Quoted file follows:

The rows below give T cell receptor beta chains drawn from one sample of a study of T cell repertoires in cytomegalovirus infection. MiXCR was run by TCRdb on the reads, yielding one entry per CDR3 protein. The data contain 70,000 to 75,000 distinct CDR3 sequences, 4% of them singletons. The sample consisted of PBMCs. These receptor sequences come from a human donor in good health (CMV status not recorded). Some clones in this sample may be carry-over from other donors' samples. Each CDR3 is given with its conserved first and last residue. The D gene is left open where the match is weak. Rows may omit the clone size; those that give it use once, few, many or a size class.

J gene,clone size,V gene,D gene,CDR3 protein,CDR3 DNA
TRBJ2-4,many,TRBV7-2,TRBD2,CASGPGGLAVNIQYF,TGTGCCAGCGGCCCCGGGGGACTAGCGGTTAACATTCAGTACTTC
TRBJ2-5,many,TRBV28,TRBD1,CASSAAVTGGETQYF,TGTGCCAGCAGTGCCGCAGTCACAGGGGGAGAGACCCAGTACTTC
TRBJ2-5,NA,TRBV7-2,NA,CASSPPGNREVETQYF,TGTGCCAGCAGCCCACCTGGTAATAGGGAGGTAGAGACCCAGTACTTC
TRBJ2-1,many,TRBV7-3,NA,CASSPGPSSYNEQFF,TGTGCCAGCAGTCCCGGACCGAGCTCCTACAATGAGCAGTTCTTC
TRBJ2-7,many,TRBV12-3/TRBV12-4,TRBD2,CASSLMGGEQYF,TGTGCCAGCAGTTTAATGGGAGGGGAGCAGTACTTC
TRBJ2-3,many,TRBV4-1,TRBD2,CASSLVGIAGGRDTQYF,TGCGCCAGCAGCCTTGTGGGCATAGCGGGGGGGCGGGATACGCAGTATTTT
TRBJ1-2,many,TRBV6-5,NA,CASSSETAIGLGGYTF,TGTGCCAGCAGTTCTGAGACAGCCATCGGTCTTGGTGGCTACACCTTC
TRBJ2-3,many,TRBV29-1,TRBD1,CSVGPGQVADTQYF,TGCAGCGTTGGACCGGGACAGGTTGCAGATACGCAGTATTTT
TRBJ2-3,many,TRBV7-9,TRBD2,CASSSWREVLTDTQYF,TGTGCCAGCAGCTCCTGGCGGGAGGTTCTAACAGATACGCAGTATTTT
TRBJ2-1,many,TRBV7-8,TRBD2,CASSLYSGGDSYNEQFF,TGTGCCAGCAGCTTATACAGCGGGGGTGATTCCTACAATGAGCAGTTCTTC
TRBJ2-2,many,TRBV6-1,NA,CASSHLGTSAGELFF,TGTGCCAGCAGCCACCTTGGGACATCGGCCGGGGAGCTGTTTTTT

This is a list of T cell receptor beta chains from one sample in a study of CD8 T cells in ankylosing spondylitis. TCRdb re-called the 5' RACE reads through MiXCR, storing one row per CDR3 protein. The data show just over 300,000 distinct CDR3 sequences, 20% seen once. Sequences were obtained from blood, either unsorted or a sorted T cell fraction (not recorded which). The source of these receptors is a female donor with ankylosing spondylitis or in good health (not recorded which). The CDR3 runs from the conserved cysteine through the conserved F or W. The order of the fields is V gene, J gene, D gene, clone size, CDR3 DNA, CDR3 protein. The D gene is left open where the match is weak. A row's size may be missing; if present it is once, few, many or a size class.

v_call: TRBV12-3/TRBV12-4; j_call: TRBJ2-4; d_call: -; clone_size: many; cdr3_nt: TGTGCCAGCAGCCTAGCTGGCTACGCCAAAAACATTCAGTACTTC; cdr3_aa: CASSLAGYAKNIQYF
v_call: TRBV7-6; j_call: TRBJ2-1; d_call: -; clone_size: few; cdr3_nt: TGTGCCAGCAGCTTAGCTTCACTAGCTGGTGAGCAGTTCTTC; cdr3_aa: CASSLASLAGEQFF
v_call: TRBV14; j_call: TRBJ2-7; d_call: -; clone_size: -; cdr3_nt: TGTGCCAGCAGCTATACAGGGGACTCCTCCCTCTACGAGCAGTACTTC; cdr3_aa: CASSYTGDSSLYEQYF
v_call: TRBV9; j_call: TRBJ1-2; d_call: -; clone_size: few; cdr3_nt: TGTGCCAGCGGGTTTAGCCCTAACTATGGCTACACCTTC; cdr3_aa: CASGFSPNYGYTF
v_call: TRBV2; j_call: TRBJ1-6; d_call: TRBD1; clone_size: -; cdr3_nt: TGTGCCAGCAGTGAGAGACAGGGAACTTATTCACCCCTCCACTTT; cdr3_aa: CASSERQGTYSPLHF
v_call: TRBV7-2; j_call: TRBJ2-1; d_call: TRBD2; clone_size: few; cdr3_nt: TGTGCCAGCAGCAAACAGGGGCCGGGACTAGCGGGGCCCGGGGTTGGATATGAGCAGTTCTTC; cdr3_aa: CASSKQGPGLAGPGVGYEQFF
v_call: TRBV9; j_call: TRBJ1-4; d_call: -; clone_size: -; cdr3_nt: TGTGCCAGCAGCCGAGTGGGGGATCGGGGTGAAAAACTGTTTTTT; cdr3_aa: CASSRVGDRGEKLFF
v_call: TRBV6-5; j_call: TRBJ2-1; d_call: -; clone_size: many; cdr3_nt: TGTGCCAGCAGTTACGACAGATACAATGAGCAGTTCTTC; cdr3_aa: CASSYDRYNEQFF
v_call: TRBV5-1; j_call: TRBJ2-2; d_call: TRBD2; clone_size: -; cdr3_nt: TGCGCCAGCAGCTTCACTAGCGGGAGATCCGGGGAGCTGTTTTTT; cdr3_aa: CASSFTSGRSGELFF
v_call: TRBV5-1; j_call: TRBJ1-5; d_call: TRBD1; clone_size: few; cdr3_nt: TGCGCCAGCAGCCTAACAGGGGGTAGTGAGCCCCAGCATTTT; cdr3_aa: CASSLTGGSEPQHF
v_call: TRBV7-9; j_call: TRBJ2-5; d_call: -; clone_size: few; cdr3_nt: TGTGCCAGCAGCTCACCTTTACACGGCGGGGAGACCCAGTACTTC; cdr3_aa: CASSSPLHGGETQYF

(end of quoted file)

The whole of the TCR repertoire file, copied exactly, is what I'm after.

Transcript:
The rows below give T cell receptor beta chains drawn from one sample of a study of T cell repertoires in cytomegalovirus infection. MiXCR was run by TCRdb on the reads, yielding one entry per CDR3 protein. The data contain 70,000 to 75,000 distinct CDR3 sequences, 4% of them singletons. The sample consisted of PBMCs. These receptor sequences come from a human donor in good health (CMV status not recorded). Some clones in this sample may be carry-over from other donors' samples. Each CDR3 is given with its conserved first and last residue. The D gene is left open where the match is weak. Rows may omit the clone size; those that give it use once, few, many or a size class.

J gene,clone size,V gene,D gene,CDR3 protein,CDR3 DNA
TRBJ2-4,many,TRBV7-2,TRBD2,CASGPGGLAVNIQYF,TGTGCCAGCGGCCCCGGGGGACTAGCGGTTAACATTCAGTACTTC
TRBJ2-5,many,TRBV28,TRBD1,CASSAAVTGGETQYF,TGTGCCAGCAGTGCCGCAGTCACAGGGGGAGAGACCCAGTACTTC
TRBJ2-5,NA,TRBV7-2,NA,CASSPPGNREVETQYF,TGTGCCAGCAGCCCACCTGGTAATAGGGAGGTAGAGACCCAGTACTTC
TRBJ2-1,many,TRBV7-3,NA,CASSPGPSSYNEQFF,TGTGCCAGCAGTCCCGGACCGAGCTCCTACAATGAGCAGTTCTTC
TRBJ2-7,many,TRBV12-3/TRBV12-4,TRBD2,CASSLMGGEQYF,TGTGCCAGCAGTTTAATGGGAGGGGAGCAGTACTTC
TRBJ2-3,many,TRBV4-1,TRBD2,CASSLVGIAGGRDTQYF,TGCGCCAGCAGCCTTGTGGGCATAGCGGGGGGGCGGGATACGCAGTATTTT
TRBJ1-2,many,TRBV6-5,NA,CASSSETAIGLGGYTF,TGTGCCAGCAGTTCTGAGACAGCCATCGGTCTTGGTGGCTACACCTTC
TRBJ2-3,many,TRBV29-1,TRBD1,CSVGPGQVADTQYF,TGCAGCGTTGGACCGGGACAGGTTGCAGATACGCAGTATTTT
TRBJ2-3,many,TRBV7-9,TRBD2,CASSSWREVLTDTQYF,TGTGCCAGCAGCTCCTGGCGGGAGGTTCTAACAGATACGCAGTATTTT
TRBJ2-1,many,TRBV7-8,TRBD2,CASSLYSGGDSYNEQFF,TGTGCCAGCAGCTTATACAGCGGGGGTGATTCCTACAATGAGCAGTTCTTC
TRBJ2-2,many,TRBV6-1,NA,CASSHLGTSAGELFF,TGTGCCAGCAGCCACCTTGGGACATCGGCCGGGGAGCTGTTTTTT

This is a list of T cell receptor beta chains from one sample in a study of CD8 T cells in ankylosing spondylitis. TCRdb re-called the 5' RACE reads through MiXCR, storing one row per CDR3 protein. The data show just over 300,000 distinct CDR3 sequences, 20% seen once. Sequences were obtained from blood, either unsorted or a sorted T cell fraction (not recorded which). The source of these receptors is a female donor with ankylosing spondylitis or in good health (not recorded which). The CDR3 runs from the conserved cysteine through the conserved F or W. The order of the fields is V gene, J gene, D gene, clone size, CDR3 DNA, CDR3 protein. The D gene is left open where the match is weak. A row's size may be missing; if present it is once, few, many or a size class.

v_call: TRBV12-3/TRBV12-4; j_call: TRBJ2-4; d_call: -; clone_size: many; cdr3_nt: TGTGCCAGCAGCCTAGCTGGCTACGCCAAAAACATTCAGTACTTC; cdr3_aa: CASSLAGYAKNIQYF
v_call: TRBV7-6; j_call: TRBJ2-1; d_call: -; clone_size: few; cdr3_nt: TGTGCCAGCAGCTTAGCTTCACTAGCTGGTGAGCAGTTCTTC; cdr3_aa: CASSLASLAGEQFF
v_call: TRBV14; j_call: TRBJ2-7; d_call: -; clone_size: -; cdr3_nt: TGTGCCAGCAGCTATACAGGGGACTCCTCCCTCTACGAGCAGTACTTC; cdr3_aa: CASSYTGDSSLYEQYF
v_call: TRBV9; j_call: TRBJ1-2; d_call: -; clone_size: few; cdr3_nt: TGTGCCAGCGGGTTTAGCCCTAACTATGGCTACACCTTC; cdr3_aa: CASGFSPNYGYTF
v_call: TRBV2; j_call: TRBJ1-6; d_call: TRBD1; clone_size: -; cdr3_nt: TGTGCCAGCAGTGAGAGACAGGGAACTTATTCACCCCTCCACTTT; cdr3_aa: CASSERQGTYSPLHF
v_call: TRBV7-2; j_call: TRBJ2-1; d_call: TRBD2; clone_size: few; cdr3_nt: TGTGCCAGCAGCAAACAGGGGCCGGGACTAGCGGGGCCCGGGGTTGGATATGAGCAGTTCTTC; cdr3_aa: CASSKQGPGLAGPGVGYEQFF
v_call: TRBV9; j_call: TRBJ1-4; d_call: -; clone_size: -; cdr3_nt: TGTGCCAGCAGCCGAGTGGGGGATCGGGGTGAAAAACTGTTTTTT; cdr3_aa: CASSRVGDRGEKLFF
v_call: TRBV6-5; j_call: TRBJ2-1; d_call: -; clone_size: many; cdr3_nt: TGTGCCAGCAGTTACGACAGATACAATGAGCAGTTCTTC; cdr3_aa: CASSYDRYNEQFF
v_call: TRBV5-1; j_call: TRBJ2-2; d_call: TRBD2; clone_size: -; cdr3_nt: TGCGCCAGCAGCTTCACTAGCGGGAGATCCGGGGAGCTGTTTTTT; cdr3_aa: CASSFTSGRSGELFF
v_call: TRBV5-1; j_call: TRBJ1-5; d_call: TRBD1; clone_size: few; cdr3_nt: TGCGCCAGCAGCCTAACAGGGGGTAGTGAGCCCCAGCATTTT; cdr3_aa: CASSLTGGSEPQHF
v_call: TRBV7-9; j_call: TRBJ2-5; d_call: -; clone_size: few; cdr3_nt: TGTGCCAGCAGCTCACCTTTACACGGCGGGGAGACCCAGTACTTC; cdr3_aa: CASSSPLHGGETQYF